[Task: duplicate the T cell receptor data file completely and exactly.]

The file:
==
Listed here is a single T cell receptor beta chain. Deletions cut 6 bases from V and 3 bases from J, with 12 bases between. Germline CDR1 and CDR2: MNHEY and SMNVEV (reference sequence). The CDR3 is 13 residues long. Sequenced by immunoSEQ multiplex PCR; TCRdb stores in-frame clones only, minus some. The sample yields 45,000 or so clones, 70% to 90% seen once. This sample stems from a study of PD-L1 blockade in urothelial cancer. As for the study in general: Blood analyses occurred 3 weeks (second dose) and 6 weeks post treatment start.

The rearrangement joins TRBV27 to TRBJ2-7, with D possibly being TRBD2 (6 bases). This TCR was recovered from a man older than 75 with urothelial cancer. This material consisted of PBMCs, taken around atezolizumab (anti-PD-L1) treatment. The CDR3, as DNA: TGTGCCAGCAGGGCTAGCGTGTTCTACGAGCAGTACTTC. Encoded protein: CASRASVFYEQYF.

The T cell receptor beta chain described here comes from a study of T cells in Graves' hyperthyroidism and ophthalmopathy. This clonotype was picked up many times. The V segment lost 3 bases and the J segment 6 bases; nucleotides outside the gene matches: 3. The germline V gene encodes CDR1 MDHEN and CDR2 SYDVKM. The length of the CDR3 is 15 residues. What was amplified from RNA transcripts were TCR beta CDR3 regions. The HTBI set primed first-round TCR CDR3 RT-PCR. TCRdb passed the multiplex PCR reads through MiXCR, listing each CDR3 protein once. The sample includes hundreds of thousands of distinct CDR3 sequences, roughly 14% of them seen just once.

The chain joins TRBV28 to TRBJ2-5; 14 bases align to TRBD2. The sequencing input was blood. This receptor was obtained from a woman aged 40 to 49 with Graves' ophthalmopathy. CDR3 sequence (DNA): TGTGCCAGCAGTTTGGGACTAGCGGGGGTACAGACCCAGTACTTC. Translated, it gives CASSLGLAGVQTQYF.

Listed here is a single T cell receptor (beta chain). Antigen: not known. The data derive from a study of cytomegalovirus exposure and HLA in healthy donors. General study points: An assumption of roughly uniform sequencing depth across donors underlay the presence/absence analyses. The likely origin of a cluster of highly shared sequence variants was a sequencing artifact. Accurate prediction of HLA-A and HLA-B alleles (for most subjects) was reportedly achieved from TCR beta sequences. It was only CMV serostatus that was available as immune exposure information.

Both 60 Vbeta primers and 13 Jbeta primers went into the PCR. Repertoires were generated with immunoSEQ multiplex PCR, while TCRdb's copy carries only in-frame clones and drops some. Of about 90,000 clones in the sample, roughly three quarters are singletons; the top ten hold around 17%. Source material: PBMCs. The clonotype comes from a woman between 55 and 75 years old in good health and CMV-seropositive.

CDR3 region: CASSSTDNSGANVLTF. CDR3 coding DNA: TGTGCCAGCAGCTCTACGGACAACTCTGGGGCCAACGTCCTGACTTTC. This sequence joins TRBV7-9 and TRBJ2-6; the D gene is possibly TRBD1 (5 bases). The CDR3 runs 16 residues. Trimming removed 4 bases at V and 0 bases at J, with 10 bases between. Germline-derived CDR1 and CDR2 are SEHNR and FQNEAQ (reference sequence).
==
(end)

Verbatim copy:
Listed here is a single T cell receptor beta chain. Deletions cut 6 bases from V and 3 bases from J, with 12 bases between. Germline CDR1 and CDR2: MNHEY and SMNVEV (reference sequence). The CDR3 is 13 residues long. Sequenced by immunoSEQ multiplex PCR; TCRdb stores in-frame clones only, minus some. The sample yields 45,000 or so clones, 70% to 90% seen once. This sample stems from a study of PD-L1 blockade in urothelial cancer. As for the study in general: Blood analyses occurred 3 weeks (second dose) and 6 weeks post treatment start.

The rearrangement joins TRBV27 to TRBJ2-7, with D possibly being TRBD2 (6 bases). This TCR was recovered from a man older than 75 with urothelial cancer. This material consisted of PBMCs, taken around atezolizumab (anti-PD-L1) treatment. The CDR3, as DNA: TGTGCCAGCAGGGCTAGCGTGTTCTACGAGCAGTACTTC. Encoded protein: CASRASVFYEQYF.

The T cell receptor beta chain described here comes from a study of T cells in Graves' hyperthyroidism and ophthalmopathy. This clonotype was picked up many times. The V segment lost 3 bases and the J segment 6 bases; nucleotides outside the gene matches: 3. The germline V gene encodes CDR1 MDHEN and CDR2 SYDVKM. The length of the CDR3 is 15 residues. What was amplified from RNA transcripts were TCR beta CDR3 regions. The HTBI set primed first-round TCR CDR3 RT-PCR. TCRdb passed the multiplex PCR reads through MiXCR, listing each CDR3 protein once. The sample includes hundreds of thousands of distinct CDR3 sequences, roughly 14% of them seen just once.

The chain joins TRBV28 to TRBJ2-5; 14 bases align to TRBD2. The sequencing input was blood. This receptor was obtained from a woman aged 40 to 49 with Graves' ophthalmopathy. CDR3 sequence (DNA): TGTGCCAGCAGTTTGGGACTAGCGGGGGTACAGACCCAGTACTTC. Translated, it gives CASSLGLAGVQTQYF.

Listed here is a single T cell receptor (beta chain). Antigen: not known. The data derive from a study of cytomegalovirus exposure and HLA in healthy donors. General study points: An assumption of roughly uniform sequencing depth across donors underlay the presence/absence analyses. The likely origin of a cluster of highly shared sequence variants was a sequencing artifact. Accurate prediction of HLA-A and HLA-B alleles (for most subjects) was reportedly achieved from TCR beta sequences. It was only CMV serostatus that was available as immune exposure information.

Both 60 Vbeta primers and 13 Jbeta primers went into the PCR. Repertoires were generated with immunoSEQ multiplex PCR, while TCRdb's copy carries only in-frame clones and drops some. Of about 90,000 clones in the sample, roughly three quarters are singletons; the top ten hold around 17%. Source material: PBMCs. The clonotype comes from a woman between 55 and 75 years old in good health and CMV-seropositive.

CDR3 region: CASSSTDNSGANVLTF. CDR3 coding DNA: TGTGCCAGCAGCTCTACGGACAACTCTGGGGCCAACGTCCTGACTTTC. This sequence joins TRBV7-9 and TRBJ2-6; the D gene is possibly TRBD1 (5 bases). The CDR3 runs 16 residues. Trimming removed 4 bases at V and 0 bases at J, with 10 bases between. Germline-derived CDR1 and CDR2 are SEHNR and FQNEAQ (reference sequence).